PI Photography

Exercises in Extreme Focal Lengths
Mechanics of the Process



    Telling it simply - just taking photos with a digital camera using an additional lens in front of the camera lens like any telextender - kinda. Just multiply the focal length of the lens and the add-on to get the new focal length when combined. Simple.   Riiight.

    Oh, there is so much more. What cameras, with what camera lenses and capabilities, what additional lenses to use, how to mount them – and how to make them work together.

    Cameras - those with small diameter front elements (lens opening) are best as they let you get closest to the lens you are putting in front of the camera lens. These include the Nikon 900, 950, 990, 995, & 4500 and some in the 800 series too (maybe others). These have a 28mm filter size. Some Sonys, like the Mavicas have a 37mm filter size and for my experience that is about the limits for this to work well. There may be others but these the ones I am familiar with.

    Now that I've become a bit more familiar with the Minolta Dimage X-series, I believe this camera to be near ideal for this kind of photography. Very small lens openings, and the lens does not protrude from the camera body, make it easier to adapt to your choice of optics, but they have no threads on the camera or lens so a mount must be fabricated to hold the camera to the eyepiece.

    You do not need high megapixel resolution cameras for this to work - they are a bonus - but the physical size of the lens, its' quality, the zoom ratio, are all of more consideration here.

    Click  here  for a graphic showing you the size image your monitor will fully display.
(NOTE: make sure this graphic is displaying at full size - some Windows settings will shrink it to fit on screen and you must choose it to display full size. Check your settings). This graphic is much, much larger than any screen setting for any monitor.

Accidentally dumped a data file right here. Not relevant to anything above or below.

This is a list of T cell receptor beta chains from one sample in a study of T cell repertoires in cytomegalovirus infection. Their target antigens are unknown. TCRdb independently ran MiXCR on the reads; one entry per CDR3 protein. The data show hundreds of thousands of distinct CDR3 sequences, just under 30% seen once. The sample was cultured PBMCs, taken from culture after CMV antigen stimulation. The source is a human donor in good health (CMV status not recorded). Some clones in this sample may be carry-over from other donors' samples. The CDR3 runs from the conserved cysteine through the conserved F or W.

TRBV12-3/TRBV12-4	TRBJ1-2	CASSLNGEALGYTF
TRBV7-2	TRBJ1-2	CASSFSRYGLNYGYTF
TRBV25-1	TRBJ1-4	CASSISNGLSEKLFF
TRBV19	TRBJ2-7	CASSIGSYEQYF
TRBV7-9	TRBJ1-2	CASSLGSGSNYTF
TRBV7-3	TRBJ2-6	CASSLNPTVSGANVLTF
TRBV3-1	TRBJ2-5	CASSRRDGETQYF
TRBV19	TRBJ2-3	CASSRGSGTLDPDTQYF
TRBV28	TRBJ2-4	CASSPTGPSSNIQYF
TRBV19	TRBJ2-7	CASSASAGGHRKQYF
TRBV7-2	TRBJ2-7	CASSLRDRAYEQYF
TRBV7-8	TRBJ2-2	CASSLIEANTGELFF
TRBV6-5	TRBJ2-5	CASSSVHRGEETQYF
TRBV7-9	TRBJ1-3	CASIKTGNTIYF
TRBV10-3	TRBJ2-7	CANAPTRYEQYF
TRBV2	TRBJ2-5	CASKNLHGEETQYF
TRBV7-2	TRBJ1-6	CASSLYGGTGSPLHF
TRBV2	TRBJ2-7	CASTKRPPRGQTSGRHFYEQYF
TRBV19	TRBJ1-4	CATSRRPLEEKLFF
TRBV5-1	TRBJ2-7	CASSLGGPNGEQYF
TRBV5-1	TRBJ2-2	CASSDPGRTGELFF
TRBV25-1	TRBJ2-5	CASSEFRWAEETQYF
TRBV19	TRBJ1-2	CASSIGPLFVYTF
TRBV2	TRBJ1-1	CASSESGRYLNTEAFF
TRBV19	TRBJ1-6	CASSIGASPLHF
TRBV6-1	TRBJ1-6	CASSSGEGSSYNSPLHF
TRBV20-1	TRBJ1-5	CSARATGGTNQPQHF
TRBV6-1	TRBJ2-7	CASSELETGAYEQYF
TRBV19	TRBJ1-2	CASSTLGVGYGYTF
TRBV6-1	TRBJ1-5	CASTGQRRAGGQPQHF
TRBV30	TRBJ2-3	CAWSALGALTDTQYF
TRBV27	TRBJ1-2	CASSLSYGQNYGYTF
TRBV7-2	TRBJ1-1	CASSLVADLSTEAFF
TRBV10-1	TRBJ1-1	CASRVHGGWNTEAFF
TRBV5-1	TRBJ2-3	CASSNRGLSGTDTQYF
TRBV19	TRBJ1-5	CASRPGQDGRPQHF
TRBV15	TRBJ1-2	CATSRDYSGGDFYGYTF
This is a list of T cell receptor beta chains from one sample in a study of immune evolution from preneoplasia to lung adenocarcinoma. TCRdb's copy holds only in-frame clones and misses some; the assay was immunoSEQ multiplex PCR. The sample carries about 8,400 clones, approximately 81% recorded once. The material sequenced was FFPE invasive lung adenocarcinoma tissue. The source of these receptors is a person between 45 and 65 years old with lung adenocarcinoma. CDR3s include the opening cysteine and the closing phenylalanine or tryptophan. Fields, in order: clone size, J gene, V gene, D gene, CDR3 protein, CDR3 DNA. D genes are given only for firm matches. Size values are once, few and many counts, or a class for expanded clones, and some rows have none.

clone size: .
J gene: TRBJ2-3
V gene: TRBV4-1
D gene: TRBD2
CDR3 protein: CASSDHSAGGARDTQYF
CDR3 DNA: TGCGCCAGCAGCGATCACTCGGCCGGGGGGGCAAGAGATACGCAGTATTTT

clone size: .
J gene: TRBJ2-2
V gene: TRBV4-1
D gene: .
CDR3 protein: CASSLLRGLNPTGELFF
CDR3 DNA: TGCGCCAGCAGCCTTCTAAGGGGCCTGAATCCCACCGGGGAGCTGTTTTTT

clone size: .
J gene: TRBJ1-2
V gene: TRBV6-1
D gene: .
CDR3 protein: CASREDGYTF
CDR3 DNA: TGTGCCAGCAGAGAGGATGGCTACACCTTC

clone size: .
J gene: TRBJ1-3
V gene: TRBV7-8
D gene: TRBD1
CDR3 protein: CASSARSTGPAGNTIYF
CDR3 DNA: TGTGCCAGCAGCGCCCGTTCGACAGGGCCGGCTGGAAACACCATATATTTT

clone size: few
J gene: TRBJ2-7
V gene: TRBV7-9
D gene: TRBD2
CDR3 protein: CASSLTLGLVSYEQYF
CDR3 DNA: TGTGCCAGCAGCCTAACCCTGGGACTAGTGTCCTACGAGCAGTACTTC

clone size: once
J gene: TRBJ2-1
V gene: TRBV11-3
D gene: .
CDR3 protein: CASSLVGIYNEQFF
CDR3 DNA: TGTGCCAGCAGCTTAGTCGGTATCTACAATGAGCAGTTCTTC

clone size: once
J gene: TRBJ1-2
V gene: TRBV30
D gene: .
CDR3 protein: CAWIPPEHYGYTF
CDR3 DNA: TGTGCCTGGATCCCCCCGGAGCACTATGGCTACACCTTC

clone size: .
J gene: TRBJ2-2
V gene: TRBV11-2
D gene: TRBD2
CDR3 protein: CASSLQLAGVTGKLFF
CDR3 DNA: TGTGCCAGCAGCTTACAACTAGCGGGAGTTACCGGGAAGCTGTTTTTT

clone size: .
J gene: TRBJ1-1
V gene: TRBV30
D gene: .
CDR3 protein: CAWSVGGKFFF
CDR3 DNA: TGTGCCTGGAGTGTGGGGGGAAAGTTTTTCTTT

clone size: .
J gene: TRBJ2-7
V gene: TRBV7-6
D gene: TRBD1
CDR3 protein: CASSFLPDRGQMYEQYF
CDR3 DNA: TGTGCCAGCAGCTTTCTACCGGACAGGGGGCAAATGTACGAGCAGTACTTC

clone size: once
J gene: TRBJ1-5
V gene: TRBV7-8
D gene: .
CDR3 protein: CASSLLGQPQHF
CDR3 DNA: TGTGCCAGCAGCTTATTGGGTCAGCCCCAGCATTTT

Cameras with larger fronts - Sony 828s and similar for instance - must be moved so far from the eyepiece that the light falloff is too severe to get good photos. It can be done, but those cameras built in this fashion are just a pain to work with.

    There are several cameras that have small lens openings, but have no filter threads at all. These can be used but are more difficult to use as there is no built-in way to connect the camera to the lens you are using. These must simply be held in place by hand, or with some sort of 'slip' mount - a temporary mount.

    Next would be a zoom function that does not change the physical length of the lens. If not that then a mount must be used that is fitted to the length of the camera lens at full zoom.

    The amount of zoom is critical. Most of these techniques will not work with short zooms or at wide angle settings. Zoom capability of 3x seems to be about the 'shortest' zoom setting that will allow you to take advantage of these techniques. Generally you will need to use the zoom at its' longest setting to avoid 'vignetting' (darkening of the corners of the shot). You could use the center portion - but the entire purpose of this is to get the maximum 'reach' of the combinations of camera and add-on lens.

Examples of vignetting - zoom settings
vig1.gif vig2.gif vig3.gif
at wider angles
mid-zoom settings
close to max zoom

    Lenses - You can use nearly anything you'd like - as long as the eyepiece opening will 'project' an image circle that covers the camera lens opening.

    Monoculars, binoculars, telescopes, spotting scopes - even other camera lenses. Each choice will require a different mount and support combination - and these are pretty few and far between. This is even more true if the camera you choose has no threads.